Osteoconduction

Osteoconduction refers to the ability of some materials to serve as a scaffold onto which bone cells can attach, migrate, grow, and divide. In this way, the bone healing response is conducted through the graft site, just as a vine uses a trellis for support. Osteogenic cells generally work much better when they have a matrix or scaffold for attachment. Ceramics are strictly osteoconductive scaffolds and fall in the category of autograft extender or bone void filler.

Osteoinduction

Osteoinduction refers to the capacity of normal growth factors in the body to attract, proliferate, and differentiate primitive stem cells or immature bone cells to grow and mature, forming healthy bone tissue. Most of these signals are part of a group of protein molecules called BMPs, which are found in normal bone. Highly osteoinductive bone grafts have been evaluated as an autograft alternative in certain indications.

Bone formation definitions

Table 2
Bone graft material characteristics
Characteristic Graft Material
Osteogenesis Autograft
Osteoinduction BMP, DFDBA, DBM
Osteoconduction Bio-Oss, calcium phosphates, calcium sulfate, collagen, FDBA, glass ionomers HA, NiTi, BMP
Data from Kao ST, Scott DD. A review of bone substitutes. Oral Maxillofacial Surg Clin North Am 2007;19:514.

The search for such a material has led the dental community to bone morphogenic proteins (BMPs).

Introduction

Implant-supported prostheses are currently widely accepted as the preferred treatment, by patients and doctors alike, for the partially and completely edentulous patient. Even though implant treatment is preferred, many patients present with insufficient alveolar bone to obtain implant osseointegration. Such a lack of quality alveolar bone ( Fig. 1 ), a contraindication of implant placement, is common in patients with long-standing or traumatic edentulism. Many treatments have been developed to prepare the site for implant placement and increase the likelihood of long-term implant stability.

Fig. 1
Common alveolar buccal atrophy in need of preimplant reconstruction.
( From Dym H, Pierse J. Advanced techniques in bone grafting procedures. Dent Clin North Am 2011;55(3):454; with permission.)

Bone grafting, in particular the autogenous bone graft, has emerged as the treatment of choice of many dentists and oral surgeons. Autogenous bone grafts from the hip and tibia are considered to be the gold standard for large bony defects, but they can be less than ideal for a large number of patients. These procedures often require general anesthesia, hospitalization, and potentially serious postoperative complications at the donor site. Elderly patients, who often are the most in need of extensive preimplant grafting, are particularly susceptible to many postoperative complications including donor site morbidity, delayed wound healing, and gait disturbances. Given the potential complications and additional surgical sites, many patients are not good candidates for such grafting procedures, and additional patients may elect not to pursue what they view as such invasive treatment.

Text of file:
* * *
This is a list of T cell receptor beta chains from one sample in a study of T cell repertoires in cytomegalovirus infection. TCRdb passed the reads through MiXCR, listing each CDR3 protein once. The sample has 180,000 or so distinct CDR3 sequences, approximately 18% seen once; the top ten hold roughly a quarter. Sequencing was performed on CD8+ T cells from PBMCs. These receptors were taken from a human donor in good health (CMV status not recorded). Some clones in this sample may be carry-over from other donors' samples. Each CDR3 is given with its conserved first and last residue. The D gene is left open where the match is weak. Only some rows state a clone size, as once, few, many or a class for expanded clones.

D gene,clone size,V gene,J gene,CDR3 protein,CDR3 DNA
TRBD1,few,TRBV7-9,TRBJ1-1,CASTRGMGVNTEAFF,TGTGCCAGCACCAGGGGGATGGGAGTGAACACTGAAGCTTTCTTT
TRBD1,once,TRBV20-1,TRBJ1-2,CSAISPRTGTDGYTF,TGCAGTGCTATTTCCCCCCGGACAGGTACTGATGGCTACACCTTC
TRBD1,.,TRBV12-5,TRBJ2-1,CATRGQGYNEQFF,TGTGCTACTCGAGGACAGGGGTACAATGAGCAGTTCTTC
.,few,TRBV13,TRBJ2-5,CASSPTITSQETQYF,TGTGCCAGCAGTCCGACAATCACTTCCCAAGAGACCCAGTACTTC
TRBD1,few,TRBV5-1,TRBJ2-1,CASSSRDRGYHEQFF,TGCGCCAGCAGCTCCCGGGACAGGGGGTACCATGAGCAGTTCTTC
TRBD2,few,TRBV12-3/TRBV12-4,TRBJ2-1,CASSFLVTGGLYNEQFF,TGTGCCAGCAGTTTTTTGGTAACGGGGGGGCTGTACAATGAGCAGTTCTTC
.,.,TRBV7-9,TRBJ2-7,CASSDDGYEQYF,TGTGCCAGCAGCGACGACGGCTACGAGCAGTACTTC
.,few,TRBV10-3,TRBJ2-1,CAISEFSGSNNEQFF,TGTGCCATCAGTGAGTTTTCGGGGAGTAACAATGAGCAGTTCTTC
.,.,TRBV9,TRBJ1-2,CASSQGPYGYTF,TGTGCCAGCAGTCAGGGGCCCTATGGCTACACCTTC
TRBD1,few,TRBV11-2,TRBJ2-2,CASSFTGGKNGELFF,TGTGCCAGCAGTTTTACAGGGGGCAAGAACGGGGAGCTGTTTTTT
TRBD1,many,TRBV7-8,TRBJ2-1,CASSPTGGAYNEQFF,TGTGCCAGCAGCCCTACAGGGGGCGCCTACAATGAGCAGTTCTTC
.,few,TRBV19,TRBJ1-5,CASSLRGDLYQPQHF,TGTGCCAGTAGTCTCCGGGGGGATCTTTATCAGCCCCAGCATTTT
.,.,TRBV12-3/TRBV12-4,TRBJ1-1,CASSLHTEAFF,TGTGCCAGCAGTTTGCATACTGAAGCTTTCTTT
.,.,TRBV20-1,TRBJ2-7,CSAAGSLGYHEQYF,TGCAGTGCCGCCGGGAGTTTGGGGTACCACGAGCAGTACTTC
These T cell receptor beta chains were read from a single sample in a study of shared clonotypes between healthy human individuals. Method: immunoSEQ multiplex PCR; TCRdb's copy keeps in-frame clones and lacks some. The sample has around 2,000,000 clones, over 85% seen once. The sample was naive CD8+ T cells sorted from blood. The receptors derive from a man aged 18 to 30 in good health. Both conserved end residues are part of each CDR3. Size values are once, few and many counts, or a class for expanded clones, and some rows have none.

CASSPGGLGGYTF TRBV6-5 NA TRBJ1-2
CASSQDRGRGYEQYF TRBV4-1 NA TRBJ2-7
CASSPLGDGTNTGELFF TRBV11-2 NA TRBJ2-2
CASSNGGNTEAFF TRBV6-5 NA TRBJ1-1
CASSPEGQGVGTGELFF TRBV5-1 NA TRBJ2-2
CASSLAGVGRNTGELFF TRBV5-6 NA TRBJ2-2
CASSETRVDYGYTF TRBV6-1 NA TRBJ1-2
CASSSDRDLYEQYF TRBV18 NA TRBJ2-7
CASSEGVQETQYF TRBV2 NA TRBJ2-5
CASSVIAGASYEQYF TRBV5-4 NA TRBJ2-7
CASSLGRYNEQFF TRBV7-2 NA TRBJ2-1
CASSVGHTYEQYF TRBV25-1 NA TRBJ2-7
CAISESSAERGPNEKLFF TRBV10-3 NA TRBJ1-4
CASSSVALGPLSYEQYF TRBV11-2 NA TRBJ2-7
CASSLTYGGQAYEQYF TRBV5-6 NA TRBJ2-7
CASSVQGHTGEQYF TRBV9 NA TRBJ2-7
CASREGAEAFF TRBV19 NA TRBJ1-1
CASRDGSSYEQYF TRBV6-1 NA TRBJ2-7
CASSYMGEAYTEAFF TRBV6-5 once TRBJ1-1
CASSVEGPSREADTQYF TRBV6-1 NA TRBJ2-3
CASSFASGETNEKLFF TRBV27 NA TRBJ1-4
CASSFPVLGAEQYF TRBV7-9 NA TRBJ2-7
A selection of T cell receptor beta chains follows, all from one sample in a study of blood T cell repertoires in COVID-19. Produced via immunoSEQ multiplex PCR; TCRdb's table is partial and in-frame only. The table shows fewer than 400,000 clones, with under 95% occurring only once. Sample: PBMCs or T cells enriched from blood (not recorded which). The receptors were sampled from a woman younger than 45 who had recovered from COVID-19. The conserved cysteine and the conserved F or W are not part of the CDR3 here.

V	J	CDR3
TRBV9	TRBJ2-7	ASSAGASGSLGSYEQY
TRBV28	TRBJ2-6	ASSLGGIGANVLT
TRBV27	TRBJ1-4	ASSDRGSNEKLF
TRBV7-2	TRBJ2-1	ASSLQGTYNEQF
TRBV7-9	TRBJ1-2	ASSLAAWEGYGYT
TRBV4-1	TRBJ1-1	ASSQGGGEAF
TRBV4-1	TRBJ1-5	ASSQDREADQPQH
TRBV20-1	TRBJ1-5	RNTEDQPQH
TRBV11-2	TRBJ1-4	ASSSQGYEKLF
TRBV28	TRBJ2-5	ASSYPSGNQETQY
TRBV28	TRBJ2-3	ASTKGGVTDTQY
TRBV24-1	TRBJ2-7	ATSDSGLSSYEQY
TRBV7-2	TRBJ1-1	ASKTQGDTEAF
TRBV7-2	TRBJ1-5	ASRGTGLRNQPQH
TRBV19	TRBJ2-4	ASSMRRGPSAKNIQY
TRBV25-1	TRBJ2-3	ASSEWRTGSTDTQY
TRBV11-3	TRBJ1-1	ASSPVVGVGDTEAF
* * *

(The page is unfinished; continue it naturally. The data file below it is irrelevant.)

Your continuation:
Given the large and growing patient population requiring nonautogenous bone grafting procedures, there is clearly a need in the general population for a nonautologous graft material that can be used to augment alveolar bone prior to implant placement. Many alloplastic materials and allografts ( Table 1 ) have been used. Most alloplastic materials are considered adequate but less than ideal. The ideal alloplastic material should not only be osteoconductive, but also osteoinductive ( Box 1 , Table 2 ).

Table 1
Bone substitute synopsis
Graft Material Characteristics Examples
Allograft A graft that is taken from a member of the same species as the host but is genetically dissimilar Cadaver cortical/cancellous bone, FDBA, DFDBA
Xenograft Graft derived from a genetically different species than the host Bio-Oss, coralline HA, red algae
Alloplast (synthetic materials) Fabricated graft materials Calcium sulfate, bioactive glasses, HA, NiTi
Abbreviations: Bio-Oss, bovine bone derivative; FDBA, freeze-dried bone allografts; HA, hydroxyapatite; NiTi, nickel titanium alloy.
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Oct 28, 2016 | Posted by in General Dentistry | Comments Off on Bone Morphogenic Protein